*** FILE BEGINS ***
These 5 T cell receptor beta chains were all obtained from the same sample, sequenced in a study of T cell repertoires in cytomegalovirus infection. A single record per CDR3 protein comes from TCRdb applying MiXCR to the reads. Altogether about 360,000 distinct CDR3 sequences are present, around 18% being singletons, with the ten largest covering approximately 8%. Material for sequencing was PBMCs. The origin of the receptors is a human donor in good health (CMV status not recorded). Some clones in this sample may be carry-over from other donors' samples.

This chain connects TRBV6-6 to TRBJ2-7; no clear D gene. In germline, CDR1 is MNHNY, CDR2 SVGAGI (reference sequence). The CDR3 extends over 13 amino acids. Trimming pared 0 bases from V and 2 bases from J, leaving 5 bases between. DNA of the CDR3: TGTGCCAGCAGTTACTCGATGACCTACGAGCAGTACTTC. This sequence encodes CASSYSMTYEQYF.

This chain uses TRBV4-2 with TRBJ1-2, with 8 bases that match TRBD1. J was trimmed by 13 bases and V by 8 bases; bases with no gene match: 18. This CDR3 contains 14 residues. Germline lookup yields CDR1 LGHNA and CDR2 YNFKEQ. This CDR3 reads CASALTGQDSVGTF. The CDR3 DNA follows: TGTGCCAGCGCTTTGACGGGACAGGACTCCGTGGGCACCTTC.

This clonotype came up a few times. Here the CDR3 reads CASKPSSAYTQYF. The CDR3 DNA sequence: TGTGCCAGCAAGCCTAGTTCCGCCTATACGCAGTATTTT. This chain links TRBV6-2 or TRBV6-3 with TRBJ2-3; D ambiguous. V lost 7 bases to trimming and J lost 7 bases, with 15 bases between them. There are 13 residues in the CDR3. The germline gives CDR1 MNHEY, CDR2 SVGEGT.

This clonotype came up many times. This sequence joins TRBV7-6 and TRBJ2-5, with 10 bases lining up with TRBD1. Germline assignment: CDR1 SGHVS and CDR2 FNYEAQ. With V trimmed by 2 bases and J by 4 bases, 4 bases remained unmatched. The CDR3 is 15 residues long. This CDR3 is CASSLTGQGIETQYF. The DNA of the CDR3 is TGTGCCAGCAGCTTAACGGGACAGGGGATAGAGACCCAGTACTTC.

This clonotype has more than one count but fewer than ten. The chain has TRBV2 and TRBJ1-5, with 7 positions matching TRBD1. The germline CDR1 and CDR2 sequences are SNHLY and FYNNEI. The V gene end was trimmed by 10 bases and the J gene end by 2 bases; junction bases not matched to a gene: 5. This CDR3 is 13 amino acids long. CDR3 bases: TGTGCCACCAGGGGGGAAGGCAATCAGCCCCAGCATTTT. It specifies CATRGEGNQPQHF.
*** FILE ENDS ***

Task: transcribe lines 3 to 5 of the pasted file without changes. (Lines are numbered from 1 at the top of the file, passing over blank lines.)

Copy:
This chain uses TRBV4-2 with TRBJ1-2, with 8 bases that match TRBD1. J was trimmed by 13 bases and V by 8 bases; bases with no gene match: 18. This CDR3 contains 14 residues. Germline lookup yields CDR1 LGHNA and CDR2 YNFKEQ. This CDR3 reads CASALTGQDSVGTF. The CDR3 DNA follows: TGTGCCAGCGCTTTGACGGGACAGGACTCCGTGGGCACCTTC.

This clonotype came up a few times. Here the CDR3 reads CASKPSSAYTQYF. The CDR3 DNA sequence: TGTGCCAGCAAGCCTAGTTCCGCCTATACGCAGTATTTT. This chain links TRBV6-2 or TRBV6-3 with TRBJ2-3; D ambiguous. V lost 7 bases to trimming and J lost 7 bases, with 15 bases between them. There are 13 residues in the CDR3. The germline gives CDR1 MNHEY, CDR2 SVGEGT.

This clonotype came up many times. This sequence joins TRBV7-6 and TRBJ2-5, with 10 bases lining up with TRBD1. Germline assignment: CDR1 SGHVS and CDR2 FNYEAQ. With V trimmed by 2 bases and J by 4 bases, 4 bases remained unmatched. The CDR3 is 15 residues long. This CDR3 is CASSLTGQGIETQYF. The DNA of the CDR3 is TGTGCCAGCAGCTTAACGGGACAGGGGATAGAGACCCAGTACTTC.